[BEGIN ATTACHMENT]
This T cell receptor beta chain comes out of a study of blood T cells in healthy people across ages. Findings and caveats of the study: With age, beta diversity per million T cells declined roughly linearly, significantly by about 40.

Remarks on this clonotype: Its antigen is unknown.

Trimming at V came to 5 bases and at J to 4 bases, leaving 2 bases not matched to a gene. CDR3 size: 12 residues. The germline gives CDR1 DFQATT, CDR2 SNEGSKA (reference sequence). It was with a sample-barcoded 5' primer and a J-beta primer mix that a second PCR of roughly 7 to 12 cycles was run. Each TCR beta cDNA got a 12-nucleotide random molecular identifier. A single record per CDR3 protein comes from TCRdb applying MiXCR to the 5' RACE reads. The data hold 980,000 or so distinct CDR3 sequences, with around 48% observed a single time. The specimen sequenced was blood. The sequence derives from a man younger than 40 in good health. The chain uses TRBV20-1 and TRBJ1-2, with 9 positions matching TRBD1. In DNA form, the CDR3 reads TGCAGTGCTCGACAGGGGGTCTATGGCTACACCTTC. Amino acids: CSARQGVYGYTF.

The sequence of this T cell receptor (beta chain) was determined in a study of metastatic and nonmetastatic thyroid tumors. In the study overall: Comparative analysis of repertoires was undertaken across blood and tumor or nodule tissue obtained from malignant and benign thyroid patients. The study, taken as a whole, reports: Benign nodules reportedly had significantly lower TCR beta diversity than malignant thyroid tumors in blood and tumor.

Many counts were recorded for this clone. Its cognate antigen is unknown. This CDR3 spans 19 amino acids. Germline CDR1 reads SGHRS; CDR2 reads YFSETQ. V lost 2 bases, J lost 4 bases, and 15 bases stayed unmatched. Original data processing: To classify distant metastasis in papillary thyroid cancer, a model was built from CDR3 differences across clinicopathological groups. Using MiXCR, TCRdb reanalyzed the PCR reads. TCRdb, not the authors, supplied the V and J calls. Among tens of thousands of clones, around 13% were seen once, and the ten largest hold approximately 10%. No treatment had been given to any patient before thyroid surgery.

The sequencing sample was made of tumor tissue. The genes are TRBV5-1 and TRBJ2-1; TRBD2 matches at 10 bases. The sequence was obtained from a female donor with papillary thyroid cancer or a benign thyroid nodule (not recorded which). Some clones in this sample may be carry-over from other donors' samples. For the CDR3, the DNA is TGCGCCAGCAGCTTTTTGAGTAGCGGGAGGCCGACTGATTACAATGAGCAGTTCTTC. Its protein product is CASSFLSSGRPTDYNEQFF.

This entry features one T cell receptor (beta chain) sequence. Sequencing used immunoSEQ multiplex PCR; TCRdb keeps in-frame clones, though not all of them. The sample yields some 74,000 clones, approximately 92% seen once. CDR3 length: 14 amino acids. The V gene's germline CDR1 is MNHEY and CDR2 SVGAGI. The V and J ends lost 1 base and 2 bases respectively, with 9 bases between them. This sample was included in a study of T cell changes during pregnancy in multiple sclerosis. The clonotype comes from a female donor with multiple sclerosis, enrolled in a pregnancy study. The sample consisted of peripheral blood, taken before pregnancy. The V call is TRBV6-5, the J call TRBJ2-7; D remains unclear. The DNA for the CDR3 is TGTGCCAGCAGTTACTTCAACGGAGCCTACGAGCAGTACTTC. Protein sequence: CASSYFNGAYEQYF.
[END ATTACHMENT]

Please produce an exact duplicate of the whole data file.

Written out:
This T cell receptor beta chain comes out of a study of blood T cells in healthy people across ages. Findings and caveats of the study: With age, beta diversity per million T cells declined roughly linearly, significantly by about 40.

Remarks on this clonotype: Its antigen is unknown.

Trimming at V came to 5 bases and at J to 4 bases, leaving 2 bases not matched to a gene. CDR3 size: 12 residues. The germline gives CDR1 DFQATT, CDR2 SNEGSKA (reference sequence). It was with a sample-barcoded 5' primer and a J-beta primer mix that a second PCR of roughly 7 to 12 cycles was run. Each TCR beta cDNA got a 12-nucleotide random molecular identifier. A single record per CDR3 protein comes from TCRdb applying MiXCR to the 5' RACE reads. The data hold 980,000 or so distinct CDR3 sequences, with around 48% observed a single time. The specimen sequenced was blood. The sequence derives from a man younger than 40 in good health. The chain uses TRBV20-1 and TRBJ1-2, with 9 positions matching TRBD1. In DNA form, the CDR3 reads TGCAGTGCTCGACAGGGGGTCTATGGCTACACCTTC. Amino acids: CSARQGVYGYTF.

The sequence of this T cell receptor (beta chain) was determined in a study of metastatic and nonmetastatic thyroid tumors. In the study overall: Comparative analysis of repertoires was undertaken across blood and tumor or nodule tissue obtained from malignant and benign thyroid patients. The study, taken as a whole, reports: Benign nodules reportedly had significantly lower TCR beta diversity than malignant thyroid tumors in blood and tumor.

Many counts were recorded for this clone. Its cognate antigen is unknown. This CDR3 spans 19 amino acids. Germline CDR1 reads SGHRS; CDR2 reads YFSETQ. V lost 2 bases, J lost 4 bases, and 15 bases stayed unmatched. Original data processing: To classify distant metastasis in papillary thyroid cancer, a model was built from CDR3 differences across clinicopathological groups. Using MiXCR, TCRdb reanalyzed the PCR reads. TCRdb, not the authors, supplied the V and J calls. Among tens of thousands of clones, around 13% were seen once, and the ten largest hold approximately 10%. No treatment had been given to any patient before thyroid surgery.

The sequencing sample was made of tumor tissue. The genes are TRBV5-1 and TRBJ2-1; TRBD2 matches at 10 bases. The sequence was obtained from a female donor with papillary thyroid cancer or a benign thyroid nodule (not recorded which). Some clones in this sample may be carry-over from other donors' samples. For the CDR3, the DNA is TGCGCCAGCAGCTTTTTGAGTAGCGGGAGGCCGACTGATTACAATGAGCAGTTCTTC. Its protein product is CASSFLSSGRPTDYNEQFF.

This entry features one T cell receptor (beta chain) sequence. Sequencing used immunoSEQ multiplex PCR; TCRdb keeps in-frame clones, though not all of them. The sample yields some 74,000 clones, approximately 92% seen once. CDR3 length: 14 amino acids. The V gene's germline CDR1 is MNHEY and CDR2 SVGAGI. The V and J ends lost 1 base and 2 bases respectively, with 9 bases between them. This sample was included in a study of T cell changes during pregnancy in multiple sclerosis. The clonotype comes from a female donor with multiple sclerosis, enrolled in a pregnancy study. The sample consisted of peripheral blood, taken before pregnancy. The V call is TRBV6-5, the J call TRBJ2-7; D remains unclear. The DNA for the CDR3 is TGTGCCAGCAGTTACTTCAACGGAGCCTACGAGCAGTACTTC. Protein sequence: CASSYFNGAYEQYF.